Kelly McCullough and I met at Convergence where we had a blast creating chaos on panels together. I hadn’t had time to read his books until he agreed to guest, but Broken Blade is an adventure fantasy. I couldn’t put down Book 1, it’s followed by Bared Blade and his latest Crossed Blades from Ace Books. He is also the author of the Webmage series of five books which mix internet and sorcery, so urban science fantasy perhaps? A full time writer/cat wrangler, he’s married to physicist Laura and lives in MN where he dabbles in politics amongst other things. He can be found online at http://t.co/hfjXQIJB, on twitter as @KellyDMcC and Facebook.

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MIND MELD: Directions Speculative Fiction Hasn’t Taken

[Today’s Mind Meld was suggested by an SF Signal reader. Do you have an idea for a future Mind Meld? Let us know!]

Speculative fiction is always experimenting with new writing styles and creating new sub-genres. Some of the newish ones deal with shiny vampires, the inevitbale response to that, and steampunk. But there may be other areas speculative fiction hasn’t explored yet.

Q: In your opinion, is there a direction, or directions, you are surprised speculative fiction hasn’t taken yet?
Kelly McCullough
Kelly McCullough writes fantasy and science fiction. His novels include the WebMage and Fallen Blade series and his short fiction has appeared in numerous venues. He also dabbles in science fiction as science education with The Chronicles of the Wandering Star —part of an NSF-funded science curriculum—and the science comic Hanny & the Mystery of the Voorwerp—funded by NASA and the Hubble Space Telescope.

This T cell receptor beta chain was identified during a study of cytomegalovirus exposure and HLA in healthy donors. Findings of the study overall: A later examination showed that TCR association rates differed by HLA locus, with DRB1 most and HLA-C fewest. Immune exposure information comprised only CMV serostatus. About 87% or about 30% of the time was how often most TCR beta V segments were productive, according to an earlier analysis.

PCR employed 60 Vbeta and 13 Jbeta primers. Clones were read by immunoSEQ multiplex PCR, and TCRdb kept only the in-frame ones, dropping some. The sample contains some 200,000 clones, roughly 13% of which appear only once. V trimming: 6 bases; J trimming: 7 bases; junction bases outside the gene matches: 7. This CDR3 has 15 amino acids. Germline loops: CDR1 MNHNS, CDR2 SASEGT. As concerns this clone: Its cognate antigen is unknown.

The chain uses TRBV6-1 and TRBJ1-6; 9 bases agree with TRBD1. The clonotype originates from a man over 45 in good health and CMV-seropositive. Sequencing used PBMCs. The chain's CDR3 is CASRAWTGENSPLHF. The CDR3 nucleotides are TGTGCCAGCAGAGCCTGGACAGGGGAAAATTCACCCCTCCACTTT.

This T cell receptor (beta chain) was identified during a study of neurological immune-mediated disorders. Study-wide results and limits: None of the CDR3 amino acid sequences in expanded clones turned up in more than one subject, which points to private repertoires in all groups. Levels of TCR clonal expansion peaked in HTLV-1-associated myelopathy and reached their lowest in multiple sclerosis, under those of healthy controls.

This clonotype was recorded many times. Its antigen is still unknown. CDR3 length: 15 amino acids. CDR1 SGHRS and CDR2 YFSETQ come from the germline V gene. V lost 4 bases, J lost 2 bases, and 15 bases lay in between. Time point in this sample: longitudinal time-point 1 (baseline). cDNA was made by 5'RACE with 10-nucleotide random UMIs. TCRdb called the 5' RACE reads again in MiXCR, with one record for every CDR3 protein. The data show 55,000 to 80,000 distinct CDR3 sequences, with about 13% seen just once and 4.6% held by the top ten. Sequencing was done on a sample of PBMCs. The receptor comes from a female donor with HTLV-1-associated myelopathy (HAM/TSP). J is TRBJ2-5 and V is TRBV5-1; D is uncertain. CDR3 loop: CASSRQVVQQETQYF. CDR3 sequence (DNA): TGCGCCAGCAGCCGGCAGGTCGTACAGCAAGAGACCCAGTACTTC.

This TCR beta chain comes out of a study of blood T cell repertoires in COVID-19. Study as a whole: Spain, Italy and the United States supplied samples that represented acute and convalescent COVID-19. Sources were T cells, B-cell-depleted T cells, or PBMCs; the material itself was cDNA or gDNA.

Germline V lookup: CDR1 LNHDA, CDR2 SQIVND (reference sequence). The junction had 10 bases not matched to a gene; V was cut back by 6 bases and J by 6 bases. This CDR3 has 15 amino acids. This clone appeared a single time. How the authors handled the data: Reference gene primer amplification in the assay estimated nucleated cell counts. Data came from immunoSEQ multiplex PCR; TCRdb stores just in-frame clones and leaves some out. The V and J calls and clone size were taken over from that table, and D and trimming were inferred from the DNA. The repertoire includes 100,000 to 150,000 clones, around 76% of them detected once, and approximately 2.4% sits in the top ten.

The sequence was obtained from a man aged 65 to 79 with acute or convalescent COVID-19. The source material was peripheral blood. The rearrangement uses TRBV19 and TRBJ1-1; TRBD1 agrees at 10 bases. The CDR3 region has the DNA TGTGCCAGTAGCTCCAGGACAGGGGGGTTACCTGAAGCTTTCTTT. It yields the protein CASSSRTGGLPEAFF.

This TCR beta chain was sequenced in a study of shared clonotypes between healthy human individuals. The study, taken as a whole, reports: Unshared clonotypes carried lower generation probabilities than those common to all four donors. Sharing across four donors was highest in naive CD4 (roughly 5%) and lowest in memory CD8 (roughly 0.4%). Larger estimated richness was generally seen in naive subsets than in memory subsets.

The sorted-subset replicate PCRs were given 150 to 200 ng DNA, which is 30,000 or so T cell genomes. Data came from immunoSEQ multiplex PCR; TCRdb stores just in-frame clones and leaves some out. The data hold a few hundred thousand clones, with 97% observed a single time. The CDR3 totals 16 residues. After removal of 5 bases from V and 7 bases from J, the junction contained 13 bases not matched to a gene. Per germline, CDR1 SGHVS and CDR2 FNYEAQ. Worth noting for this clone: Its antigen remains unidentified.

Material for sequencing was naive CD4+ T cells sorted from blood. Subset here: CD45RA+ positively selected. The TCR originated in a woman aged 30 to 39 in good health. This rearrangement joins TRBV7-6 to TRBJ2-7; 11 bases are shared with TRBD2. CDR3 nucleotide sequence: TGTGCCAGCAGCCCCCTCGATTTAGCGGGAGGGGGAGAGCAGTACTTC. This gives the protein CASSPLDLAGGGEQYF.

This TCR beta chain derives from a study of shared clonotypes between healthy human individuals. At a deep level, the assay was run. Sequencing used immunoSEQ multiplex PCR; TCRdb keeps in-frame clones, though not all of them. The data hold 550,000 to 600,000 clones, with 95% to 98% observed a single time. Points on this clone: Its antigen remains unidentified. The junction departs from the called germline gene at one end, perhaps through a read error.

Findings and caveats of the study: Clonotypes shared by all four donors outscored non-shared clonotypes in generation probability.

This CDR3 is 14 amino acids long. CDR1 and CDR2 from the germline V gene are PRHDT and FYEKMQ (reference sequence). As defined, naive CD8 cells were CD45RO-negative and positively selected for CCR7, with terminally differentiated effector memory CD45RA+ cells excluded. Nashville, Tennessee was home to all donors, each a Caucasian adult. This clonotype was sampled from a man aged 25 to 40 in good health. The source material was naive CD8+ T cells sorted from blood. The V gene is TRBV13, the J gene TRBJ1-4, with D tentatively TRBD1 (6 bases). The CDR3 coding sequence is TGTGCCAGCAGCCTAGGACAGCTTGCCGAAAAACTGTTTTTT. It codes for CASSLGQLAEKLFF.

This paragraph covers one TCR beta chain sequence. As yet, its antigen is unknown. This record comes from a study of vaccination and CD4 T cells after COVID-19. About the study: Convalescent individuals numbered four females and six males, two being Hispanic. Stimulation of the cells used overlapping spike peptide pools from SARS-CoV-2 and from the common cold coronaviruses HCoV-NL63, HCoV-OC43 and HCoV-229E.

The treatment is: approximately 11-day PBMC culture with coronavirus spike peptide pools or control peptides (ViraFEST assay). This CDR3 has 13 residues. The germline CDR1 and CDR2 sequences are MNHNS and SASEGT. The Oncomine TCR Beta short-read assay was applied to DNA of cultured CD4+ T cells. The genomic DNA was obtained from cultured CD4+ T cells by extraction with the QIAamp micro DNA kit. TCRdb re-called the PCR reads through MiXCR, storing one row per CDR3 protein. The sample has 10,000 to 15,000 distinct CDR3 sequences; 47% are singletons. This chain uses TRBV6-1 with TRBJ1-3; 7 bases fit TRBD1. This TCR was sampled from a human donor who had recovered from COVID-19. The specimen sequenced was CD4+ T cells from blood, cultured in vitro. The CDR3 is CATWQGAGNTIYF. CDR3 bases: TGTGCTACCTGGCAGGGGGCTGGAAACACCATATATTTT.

There are certainly things I’m surprised I haven’t seen more of, though given the impossibility of keeping up with everything that comes out in the field, I don’t know that I can fairly say that there’s anywhere speculative fiction hasn’t yet gone. That said, and given the success of mixing fantasy and romance, I’m surprised we haven’t seen more in the way of interstitial subgenres.

In particular, given the success of paranormal romance and the rise of steampunk, I’m rather shocked we haven’t seen much in the way of fantasy/western crossovers. Seriously, who wouldn’t be interested in the intersection where Deadwood meets Game of Thrones. The history and mythology of America’s western expansion provides plenty of scope for dark, morally ambiguous stories with tons of drama and very high stakes.

For that matter, I’m continually amazed not to see more in the way of cybermagic books. Including mine, I can only think of about a dozen, and that seems like a shockingly small number when you think about how much the web and the internet have impacted how we communicate and publish in the modern era. It’s nearly impossible to enter the field anymore without a good understanding of computers. Why people aren’t doing more with that I don’t know.

I know that some of that comes down to the difficulties of marketing hybrid works, having had some experience in that area myself, but given the vast untapped storytelling space that lies between the established genres I really am surprised that we don’t see more people pushing into those areas.
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SF Tidbits for 9/27/09